The facility also includes a large underground bunker with several levels below ground designed to withstand a nuclear strike. It is capable of providing autonomous energy and food supply for at least 10 years.
The wood pecker "Chernobyl-2" is located within the zone of alienation (aka The Chernobyl Zone, aka The Zone of Exclusion, aka The Fourth Zone,) Unfortunately since it was located so close to Chernobyl it is highly contaminated. This thing was built next to Chernobyl for a reason "Power!!" I guess I am one of the few lucky people who has been able to tour the Zone of Exclusion, My sister (deceased) was a consultant / researcher for the NRC and had spent quite a bit of time researching and studying the Chernobyl catastrophe. I have been lucky enough to accompany her on several visits. While she did her work I went on private guided tour's. I can attest to th fact that It is a very depressing place. Not only that but it can be very scary one moment your fine and the next you meter is going nuts. My guide showed me how dangerous this place can be and I learned to head the warning about leavening the roads and always having your meter with you.
Here are some interesting links. You can take a virtual tour of the area affected by the Chernobyl disaster, Its hard not to become emotional reading the posts from people who actually lived there as they describe the horror they have suffered and how their suffering has been played down both in their country and internationally. The official story is that only a hand full of people died as a result of Chernobyl but when one reads the posts from people who where actually there you get the feeling that the official story is fiction or propaganda.
Abandoned City of Pripyat
here is a sample of what you will find by clicking on the various areas in the links below
here are some comments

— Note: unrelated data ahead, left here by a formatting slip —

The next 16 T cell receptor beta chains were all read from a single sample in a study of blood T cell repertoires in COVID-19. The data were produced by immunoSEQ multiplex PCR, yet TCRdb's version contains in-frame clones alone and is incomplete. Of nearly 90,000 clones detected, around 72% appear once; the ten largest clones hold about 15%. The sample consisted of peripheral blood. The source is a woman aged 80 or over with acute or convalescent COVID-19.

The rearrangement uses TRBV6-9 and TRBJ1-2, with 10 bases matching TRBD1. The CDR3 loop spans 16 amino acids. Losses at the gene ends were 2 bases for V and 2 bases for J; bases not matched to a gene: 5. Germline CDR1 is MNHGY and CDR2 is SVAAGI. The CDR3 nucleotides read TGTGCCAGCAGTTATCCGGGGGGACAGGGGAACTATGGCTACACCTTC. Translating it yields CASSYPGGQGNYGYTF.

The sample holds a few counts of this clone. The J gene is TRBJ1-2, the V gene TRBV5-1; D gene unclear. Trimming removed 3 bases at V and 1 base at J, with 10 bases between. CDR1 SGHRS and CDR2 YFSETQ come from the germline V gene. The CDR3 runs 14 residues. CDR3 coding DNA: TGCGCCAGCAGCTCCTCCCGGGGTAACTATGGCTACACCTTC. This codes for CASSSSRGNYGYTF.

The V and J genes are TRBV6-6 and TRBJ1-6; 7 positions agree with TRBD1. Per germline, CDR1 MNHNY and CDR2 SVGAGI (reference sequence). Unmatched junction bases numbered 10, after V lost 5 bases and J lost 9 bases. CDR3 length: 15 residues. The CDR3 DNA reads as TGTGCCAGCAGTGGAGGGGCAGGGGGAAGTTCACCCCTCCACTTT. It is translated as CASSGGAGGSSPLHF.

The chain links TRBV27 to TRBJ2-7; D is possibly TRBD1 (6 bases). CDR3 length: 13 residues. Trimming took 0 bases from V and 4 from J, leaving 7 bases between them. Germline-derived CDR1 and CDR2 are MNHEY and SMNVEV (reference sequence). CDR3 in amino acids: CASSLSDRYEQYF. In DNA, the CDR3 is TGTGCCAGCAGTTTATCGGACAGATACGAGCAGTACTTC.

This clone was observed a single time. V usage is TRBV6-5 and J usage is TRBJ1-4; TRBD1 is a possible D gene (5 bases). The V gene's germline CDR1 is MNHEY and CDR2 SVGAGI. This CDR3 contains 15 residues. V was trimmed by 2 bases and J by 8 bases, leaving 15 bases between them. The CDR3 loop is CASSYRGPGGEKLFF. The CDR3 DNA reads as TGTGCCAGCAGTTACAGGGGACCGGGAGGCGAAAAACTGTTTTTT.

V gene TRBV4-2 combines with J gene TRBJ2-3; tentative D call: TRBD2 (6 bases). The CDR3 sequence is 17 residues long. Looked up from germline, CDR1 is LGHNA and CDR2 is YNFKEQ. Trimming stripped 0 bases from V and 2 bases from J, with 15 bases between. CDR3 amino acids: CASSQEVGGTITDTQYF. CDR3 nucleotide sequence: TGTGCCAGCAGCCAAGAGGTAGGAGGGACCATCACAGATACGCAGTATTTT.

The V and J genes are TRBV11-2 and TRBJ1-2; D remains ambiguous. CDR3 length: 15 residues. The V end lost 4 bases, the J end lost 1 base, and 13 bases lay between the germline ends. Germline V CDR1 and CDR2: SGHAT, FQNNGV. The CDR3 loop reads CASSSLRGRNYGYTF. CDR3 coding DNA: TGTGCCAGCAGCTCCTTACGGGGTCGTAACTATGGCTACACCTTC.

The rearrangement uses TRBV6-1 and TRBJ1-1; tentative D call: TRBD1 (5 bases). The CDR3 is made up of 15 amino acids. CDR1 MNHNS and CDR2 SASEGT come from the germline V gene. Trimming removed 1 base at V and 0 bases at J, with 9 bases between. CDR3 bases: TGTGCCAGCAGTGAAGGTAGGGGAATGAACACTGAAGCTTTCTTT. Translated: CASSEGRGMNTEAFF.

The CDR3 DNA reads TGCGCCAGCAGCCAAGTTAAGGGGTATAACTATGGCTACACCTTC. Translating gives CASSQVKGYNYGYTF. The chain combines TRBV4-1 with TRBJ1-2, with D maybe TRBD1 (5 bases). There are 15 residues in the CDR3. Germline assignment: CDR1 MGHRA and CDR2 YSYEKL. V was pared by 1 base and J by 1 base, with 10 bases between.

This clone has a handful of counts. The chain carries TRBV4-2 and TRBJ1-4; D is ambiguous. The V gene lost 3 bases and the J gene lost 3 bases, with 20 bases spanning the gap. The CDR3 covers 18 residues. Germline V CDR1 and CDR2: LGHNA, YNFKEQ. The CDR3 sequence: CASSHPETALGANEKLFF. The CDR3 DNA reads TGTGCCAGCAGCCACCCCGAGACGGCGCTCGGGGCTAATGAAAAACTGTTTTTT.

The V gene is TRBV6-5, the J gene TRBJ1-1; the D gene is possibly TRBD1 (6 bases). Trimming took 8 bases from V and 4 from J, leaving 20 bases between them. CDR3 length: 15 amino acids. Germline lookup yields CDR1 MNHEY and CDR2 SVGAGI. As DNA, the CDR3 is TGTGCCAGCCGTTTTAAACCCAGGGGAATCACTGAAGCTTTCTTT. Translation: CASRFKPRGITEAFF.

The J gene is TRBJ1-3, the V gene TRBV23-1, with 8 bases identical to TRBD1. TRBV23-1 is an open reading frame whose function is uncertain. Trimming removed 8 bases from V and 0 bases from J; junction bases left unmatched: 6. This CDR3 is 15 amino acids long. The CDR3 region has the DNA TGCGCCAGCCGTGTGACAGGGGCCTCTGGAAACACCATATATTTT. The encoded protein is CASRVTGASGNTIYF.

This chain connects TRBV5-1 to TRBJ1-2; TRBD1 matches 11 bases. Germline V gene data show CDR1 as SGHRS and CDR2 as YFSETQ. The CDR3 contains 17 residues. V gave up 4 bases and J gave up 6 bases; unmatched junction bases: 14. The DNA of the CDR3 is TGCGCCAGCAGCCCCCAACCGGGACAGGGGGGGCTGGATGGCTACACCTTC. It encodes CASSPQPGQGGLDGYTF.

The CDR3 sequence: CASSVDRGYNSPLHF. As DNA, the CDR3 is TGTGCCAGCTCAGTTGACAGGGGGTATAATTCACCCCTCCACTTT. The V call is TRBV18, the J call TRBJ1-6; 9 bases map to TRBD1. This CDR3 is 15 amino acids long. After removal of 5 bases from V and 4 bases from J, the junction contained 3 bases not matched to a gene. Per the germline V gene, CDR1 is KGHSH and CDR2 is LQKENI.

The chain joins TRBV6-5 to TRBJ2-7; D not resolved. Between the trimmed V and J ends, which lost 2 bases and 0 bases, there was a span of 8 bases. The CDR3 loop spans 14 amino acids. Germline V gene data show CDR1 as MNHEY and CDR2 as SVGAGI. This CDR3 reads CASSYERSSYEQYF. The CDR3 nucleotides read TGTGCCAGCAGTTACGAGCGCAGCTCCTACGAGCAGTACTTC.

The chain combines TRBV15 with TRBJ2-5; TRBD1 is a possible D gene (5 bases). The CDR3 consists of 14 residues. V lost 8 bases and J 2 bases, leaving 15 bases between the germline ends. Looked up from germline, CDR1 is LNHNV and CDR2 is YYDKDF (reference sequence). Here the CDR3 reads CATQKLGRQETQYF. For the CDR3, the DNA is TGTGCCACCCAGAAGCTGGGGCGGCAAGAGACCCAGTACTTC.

Abandoned City of Pripyat
The city wasn't evacuated until about 36 hours after the accident. The 1200 buses brought in resulted in a convoy 15 miles long. The people of Pripyat were told the evacuation was to be temporary and to take only enough clothes, food, and money for three days. Many senior workers at the station knew better however. One engineer called his wife and told her to pack. "For how long" she asked? "Forever" was his reply.
It is a testament to planning and calm of the population that the evacuation was accomplished in only 3 hours. The people of Pripyat left everything behind including 10,000 domestic pets, mostly cats and dogs who would in a few weeks become crazed with hunger begin to feed on each other. The military and professional hunters were sent in to shoot them. Such is but one of the lesser known tragedies of this once proud and vibrant city.
Contrary to popular belief today Pripyat is not as it was left. The city has been extensively looted. Many homes still contain some furniture and the schools are mostly intact but most everything else is gone. Looting and vandalism continues to be a problem to this day. That said what remains in Pripyat is very much indicative of life in Soviet times.